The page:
NAIROBI, Kenya, Apr 25 – Campaigners for GMOs have upped their push for the government to hasten the lifting of the ban on Genetically Modified Organisms, saying it will resolve the current food insecurity in the country.
Africa Harvest Foundation Chief Executive Officer Florence Wambugu argued that importing food to meet shortage is not sustainable due to the cost implication.
“I strongly support the GM technology because it will help boost our food security. We have seen some senators and governors travelling to foreign countries to see their food sustainability techniques.”
“Importing food is not a lasting solution; the solution lies in science and technology and finding ways on how to increase the food supply like those countries,” Wambugu explained.
Speaking at a public hearing on food safety, Wambugu said that no single case of terminal illness has been directly linked to GMOs and asked the government to stop relying on false facts as argument for their ban.
“As a scientist I can confirm that no single case has been confirmed for cancer as a result of consuming the modified foods.”
“The government should instead bring on board the National Biosafety Authority to test the foods before they are allowed in the market instead of relying on false reports and banning all the foods based on it.”
“Why should Kenya have a ban while other African countries are greatly benefitting from the modified foods? They can feed their families and even export to other countries which will generate revenue,” she added.
The government’s position on GMOs in the past has been contradictory with Former President Mwai Kibaki’s government in 2011 permitting the importation of Genetically Modified maize for millers before banning it in November of 2012.
In January, Education, Science and Technology Cabinet Secretary Jacob Kaimenyi revealed plans by the government to lift a ban on Genetically Modified Organisms and commercialise them by year’s end.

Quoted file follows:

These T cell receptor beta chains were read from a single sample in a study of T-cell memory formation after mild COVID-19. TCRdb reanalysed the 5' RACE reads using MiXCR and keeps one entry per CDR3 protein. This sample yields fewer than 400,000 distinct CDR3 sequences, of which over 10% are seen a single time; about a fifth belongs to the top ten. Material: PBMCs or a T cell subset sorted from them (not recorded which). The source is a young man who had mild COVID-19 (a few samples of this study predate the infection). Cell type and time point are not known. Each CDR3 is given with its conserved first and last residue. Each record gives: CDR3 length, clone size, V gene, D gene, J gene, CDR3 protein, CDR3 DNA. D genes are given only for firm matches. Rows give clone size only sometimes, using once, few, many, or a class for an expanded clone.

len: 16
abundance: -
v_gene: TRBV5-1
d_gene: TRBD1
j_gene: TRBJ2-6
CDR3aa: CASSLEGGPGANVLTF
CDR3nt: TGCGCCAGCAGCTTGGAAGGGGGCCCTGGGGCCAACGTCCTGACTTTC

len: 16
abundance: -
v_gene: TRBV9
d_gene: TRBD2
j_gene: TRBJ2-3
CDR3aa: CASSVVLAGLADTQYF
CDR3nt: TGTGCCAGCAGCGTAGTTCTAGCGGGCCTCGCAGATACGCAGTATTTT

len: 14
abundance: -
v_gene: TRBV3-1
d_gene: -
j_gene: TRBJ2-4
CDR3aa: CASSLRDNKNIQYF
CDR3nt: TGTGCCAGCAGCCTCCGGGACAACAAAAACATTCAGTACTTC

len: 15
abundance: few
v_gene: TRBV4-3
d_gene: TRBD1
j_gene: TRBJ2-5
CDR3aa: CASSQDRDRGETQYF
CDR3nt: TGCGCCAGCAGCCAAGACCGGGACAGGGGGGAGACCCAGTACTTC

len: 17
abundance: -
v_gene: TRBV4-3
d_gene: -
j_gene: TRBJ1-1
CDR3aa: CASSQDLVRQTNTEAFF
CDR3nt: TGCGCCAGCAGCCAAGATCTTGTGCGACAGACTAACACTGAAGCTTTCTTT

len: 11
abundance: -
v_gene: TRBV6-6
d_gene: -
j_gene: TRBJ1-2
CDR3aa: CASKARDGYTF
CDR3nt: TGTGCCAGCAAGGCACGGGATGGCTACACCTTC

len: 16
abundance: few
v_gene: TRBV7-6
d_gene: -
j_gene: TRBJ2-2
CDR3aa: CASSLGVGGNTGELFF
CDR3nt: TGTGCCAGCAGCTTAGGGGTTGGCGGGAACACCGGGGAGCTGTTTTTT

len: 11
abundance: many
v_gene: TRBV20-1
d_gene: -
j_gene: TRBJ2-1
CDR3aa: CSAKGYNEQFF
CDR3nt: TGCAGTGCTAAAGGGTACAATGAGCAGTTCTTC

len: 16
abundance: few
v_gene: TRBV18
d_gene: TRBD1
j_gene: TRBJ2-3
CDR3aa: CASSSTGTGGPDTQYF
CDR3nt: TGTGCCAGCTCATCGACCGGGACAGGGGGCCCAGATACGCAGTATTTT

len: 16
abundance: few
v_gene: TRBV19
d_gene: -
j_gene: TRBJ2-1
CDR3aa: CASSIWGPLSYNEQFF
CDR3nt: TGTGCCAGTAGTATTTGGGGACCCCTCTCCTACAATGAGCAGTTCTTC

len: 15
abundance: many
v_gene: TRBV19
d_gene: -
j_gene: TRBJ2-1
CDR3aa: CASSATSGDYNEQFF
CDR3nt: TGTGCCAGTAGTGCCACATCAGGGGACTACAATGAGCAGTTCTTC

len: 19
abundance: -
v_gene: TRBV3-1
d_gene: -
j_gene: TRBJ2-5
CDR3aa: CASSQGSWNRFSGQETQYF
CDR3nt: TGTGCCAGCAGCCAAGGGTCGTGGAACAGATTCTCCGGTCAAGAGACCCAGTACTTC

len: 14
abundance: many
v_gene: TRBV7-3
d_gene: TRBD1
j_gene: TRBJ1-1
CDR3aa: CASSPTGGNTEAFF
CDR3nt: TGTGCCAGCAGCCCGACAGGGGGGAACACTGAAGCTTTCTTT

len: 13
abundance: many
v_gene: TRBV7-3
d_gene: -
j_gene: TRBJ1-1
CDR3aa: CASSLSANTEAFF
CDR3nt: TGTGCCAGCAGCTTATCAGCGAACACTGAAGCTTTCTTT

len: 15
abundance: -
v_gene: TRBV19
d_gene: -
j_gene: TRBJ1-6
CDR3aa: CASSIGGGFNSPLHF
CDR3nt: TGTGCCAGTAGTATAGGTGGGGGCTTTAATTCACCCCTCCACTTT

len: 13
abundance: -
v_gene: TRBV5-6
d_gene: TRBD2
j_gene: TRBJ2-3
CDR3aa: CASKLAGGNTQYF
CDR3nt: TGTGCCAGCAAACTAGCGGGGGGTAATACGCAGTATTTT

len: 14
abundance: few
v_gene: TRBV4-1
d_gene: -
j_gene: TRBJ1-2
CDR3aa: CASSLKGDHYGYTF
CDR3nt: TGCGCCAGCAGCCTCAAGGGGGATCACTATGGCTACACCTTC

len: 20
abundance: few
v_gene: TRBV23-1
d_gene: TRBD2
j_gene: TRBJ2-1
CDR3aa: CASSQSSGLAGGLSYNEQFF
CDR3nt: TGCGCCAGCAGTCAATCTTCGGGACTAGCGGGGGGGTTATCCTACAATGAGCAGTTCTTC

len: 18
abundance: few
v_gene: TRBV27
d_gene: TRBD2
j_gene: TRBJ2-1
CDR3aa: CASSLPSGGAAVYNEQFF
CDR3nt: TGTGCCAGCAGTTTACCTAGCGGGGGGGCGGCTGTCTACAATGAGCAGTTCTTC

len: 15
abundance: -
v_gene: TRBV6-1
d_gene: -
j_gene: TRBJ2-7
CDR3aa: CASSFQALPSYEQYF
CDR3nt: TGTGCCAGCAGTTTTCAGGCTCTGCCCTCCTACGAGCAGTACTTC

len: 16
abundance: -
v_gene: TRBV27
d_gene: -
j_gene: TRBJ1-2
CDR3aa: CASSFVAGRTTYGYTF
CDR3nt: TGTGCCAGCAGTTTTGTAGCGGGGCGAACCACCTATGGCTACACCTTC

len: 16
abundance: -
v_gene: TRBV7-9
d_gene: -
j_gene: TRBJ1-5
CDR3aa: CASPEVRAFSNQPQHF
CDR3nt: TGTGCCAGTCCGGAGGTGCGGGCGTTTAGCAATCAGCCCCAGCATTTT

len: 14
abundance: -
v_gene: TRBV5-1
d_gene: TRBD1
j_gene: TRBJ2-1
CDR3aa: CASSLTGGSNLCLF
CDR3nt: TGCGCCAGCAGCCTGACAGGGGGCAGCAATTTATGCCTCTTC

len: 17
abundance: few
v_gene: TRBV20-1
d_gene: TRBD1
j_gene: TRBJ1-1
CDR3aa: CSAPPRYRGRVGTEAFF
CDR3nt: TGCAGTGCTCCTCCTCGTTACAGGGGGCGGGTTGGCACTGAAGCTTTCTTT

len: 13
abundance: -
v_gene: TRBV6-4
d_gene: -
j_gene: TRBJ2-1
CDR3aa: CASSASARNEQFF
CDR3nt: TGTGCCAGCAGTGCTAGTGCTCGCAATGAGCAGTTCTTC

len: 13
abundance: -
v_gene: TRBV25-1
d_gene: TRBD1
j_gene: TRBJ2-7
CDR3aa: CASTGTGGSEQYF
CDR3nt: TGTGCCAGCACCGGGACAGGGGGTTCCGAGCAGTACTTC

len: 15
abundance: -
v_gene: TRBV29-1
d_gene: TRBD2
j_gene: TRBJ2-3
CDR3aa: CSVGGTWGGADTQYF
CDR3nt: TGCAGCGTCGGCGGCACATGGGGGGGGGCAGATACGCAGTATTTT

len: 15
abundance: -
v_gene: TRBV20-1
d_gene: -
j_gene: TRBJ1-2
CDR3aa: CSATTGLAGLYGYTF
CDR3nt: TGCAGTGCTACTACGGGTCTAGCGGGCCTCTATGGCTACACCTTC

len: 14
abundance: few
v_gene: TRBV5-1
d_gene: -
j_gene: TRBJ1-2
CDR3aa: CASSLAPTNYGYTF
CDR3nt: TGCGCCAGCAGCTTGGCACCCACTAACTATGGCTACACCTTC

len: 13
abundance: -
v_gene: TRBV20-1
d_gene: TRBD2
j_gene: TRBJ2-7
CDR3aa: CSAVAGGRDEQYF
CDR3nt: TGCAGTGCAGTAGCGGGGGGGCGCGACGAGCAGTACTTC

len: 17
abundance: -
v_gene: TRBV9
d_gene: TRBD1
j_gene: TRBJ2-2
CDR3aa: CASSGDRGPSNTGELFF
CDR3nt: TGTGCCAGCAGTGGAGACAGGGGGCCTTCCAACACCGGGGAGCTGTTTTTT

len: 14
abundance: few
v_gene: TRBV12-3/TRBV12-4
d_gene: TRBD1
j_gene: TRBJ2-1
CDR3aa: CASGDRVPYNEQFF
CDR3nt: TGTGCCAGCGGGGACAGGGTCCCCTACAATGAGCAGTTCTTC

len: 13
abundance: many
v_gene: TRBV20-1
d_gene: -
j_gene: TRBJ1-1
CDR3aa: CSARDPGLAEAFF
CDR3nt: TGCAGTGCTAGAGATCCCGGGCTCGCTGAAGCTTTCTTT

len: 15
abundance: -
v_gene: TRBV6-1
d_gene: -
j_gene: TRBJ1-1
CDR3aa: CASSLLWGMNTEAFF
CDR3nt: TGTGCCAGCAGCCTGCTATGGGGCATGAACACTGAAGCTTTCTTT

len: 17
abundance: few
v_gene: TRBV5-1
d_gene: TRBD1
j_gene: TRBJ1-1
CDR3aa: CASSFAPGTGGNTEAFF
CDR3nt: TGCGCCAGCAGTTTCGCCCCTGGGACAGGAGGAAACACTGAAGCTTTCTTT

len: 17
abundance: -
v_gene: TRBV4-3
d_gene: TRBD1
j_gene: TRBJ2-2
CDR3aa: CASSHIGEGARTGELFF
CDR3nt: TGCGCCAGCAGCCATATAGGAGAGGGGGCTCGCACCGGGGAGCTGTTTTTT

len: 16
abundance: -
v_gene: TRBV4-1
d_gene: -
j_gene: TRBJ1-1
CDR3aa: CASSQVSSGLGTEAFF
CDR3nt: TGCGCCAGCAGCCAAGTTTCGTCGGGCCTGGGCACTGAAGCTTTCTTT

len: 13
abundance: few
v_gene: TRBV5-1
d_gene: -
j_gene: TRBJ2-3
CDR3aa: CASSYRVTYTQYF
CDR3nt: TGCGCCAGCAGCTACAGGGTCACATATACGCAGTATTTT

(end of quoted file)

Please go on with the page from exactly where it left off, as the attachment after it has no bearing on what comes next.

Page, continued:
Kaimenyi urged the authority to step up its efforts at sensitising Kenyans on GMOs.
“I urge the Authority to create more public awareness on Biosafety especially at this time when the country is preparing to commercialise GM products in Kenya. Many people in Kenya do not yet differentiate between a big tomato and a GMO,” he said.
The Principal Secretary for the Department of Science and Technology, Collette Suda, joined the Cabinet Secretary in urging the Authority to demystify GMOs as the Kenya Agricultural Research Institute prepares to launch genetically modified cotton into the Kenyan market.
“Some of the medicines being used in hospitals are also genetically engineered. Why is it that we have a lot of controversies in GM crops?” she posed.
The NBA Chief Executive Officer, Willy Tonui, sought to allay fears surrounding GMOs and called on the Executive to hasten the lifting of the ban on GMOs as scientist have been unable to conclusively establish a link between them and cancer.
“Resistance to GMOs is too much and it’s based on lack of evidence. NBA has provided them (the Executive) with evidence about GM foods so I think in future there’ll be need to reconsider the ban by lifting it and we hope that it’ll happen very soon,” he said.
He added his voice to that of various millers and scientists who argue that genetically modified maize would help Kenya achieve food security pointing out that countries such as Uganda and South Sudan have already embraced the technology.